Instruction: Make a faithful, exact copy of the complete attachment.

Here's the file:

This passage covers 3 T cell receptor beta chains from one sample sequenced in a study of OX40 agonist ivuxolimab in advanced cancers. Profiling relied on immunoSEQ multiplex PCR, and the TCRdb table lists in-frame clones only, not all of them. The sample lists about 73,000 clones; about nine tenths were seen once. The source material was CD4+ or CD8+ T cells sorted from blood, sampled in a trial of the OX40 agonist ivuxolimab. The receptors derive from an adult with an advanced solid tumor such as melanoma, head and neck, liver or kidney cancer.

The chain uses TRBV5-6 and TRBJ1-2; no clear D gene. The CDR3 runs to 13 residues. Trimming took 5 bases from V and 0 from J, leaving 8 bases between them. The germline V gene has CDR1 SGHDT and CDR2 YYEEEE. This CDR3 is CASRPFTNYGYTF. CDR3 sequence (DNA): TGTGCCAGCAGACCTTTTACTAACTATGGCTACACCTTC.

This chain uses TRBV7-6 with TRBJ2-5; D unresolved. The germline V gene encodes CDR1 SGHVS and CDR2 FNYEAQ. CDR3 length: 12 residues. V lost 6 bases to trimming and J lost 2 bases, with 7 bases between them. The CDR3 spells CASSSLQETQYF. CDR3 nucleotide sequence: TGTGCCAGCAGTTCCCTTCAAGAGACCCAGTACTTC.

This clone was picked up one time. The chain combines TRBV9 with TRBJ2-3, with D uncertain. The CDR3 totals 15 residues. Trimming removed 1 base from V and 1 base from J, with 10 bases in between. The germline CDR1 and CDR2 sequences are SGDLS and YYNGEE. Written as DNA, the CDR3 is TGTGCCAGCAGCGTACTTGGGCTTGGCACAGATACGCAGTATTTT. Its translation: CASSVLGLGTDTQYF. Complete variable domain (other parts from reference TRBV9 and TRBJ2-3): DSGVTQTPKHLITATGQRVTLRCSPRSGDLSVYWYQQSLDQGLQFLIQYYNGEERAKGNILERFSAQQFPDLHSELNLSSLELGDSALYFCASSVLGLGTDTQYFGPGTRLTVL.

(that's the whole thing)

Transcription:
This passage covers 3 T cell receptor beta chains from one sample sequenced in a study of OX40 agonist ivuxolimab in advanced cancers. Profiling relied on immunoSEQ multiplex PCR, and the TCRdb table lists in-frame clones only, not all of them. The sample lists about 73,000 clones; about nine tenths were seen once. The source material was CD4+ or CD8+ T cells sorted from blood, sampled in a trial of the OX40 agonist ivuxolimab. The receptors derive from an adult with an advanced solid tumor such as melanoma, head and neck, liver or kidney cancer.

The chain uses TRBV5-6 and TRBJ1-2; no clear D gene. The CDR3 runs to 13 residues. Trimming took 5 bases from V and 0 from J, leaving 8 bases between them. The germline V gene has CDR1 SGHDT and CDR2 YYEEEE. This CDR3 is CASRPFTNYGYTF. CDR3 sequence (DNA): TGTGCCAGCAGACCTTTTACTAACTATGGCTACACCTTC.

This chain uses TRBV7-6 with TRBJ2-5; D unresolved. The germline V gene encodes CDR1 SGHVS and CDR2 FNYEAQ. CDR3 length: 12 residues. V lost 6 bases to trimming and J lost 2 bases, with 7 bases between them. The CDR3 spells CASSSLQETQYF. CDR3 nucleotide sequence: TGTGCCAGCAGTTCCCTTCAAGAGACCCAGTACTTC.

This clone was picked up one time. The chain combines TRBV9 with TRBJ2-3, with D uncertain. The CDR3 totals 15 residues. Trimming removed 1 base from V and 1 base from J, with 10 bases in between. The germline CDR1 and CDR2 sequences are SGDLS and YYNGEE. Written as DNA, the CDR3 is TGTGCCAGCAGCGTACTTGGGCTTGGCACAGATACGCAGTATTTT. Its translation: CASSVLGLGTDTQYF. Complete variable domain (other parts from reference TRBV9 and TRBJ2-3): DSGVTQTPKHLITATGQRVTLRCSPRSGDLSVYWYQQSLDQGLQFLIQYYNGEERAKGNILERFSAQQFPDLHSELNLSSLELGDSALYFCASSVLGLGTDTQYFGPGTRLTVL.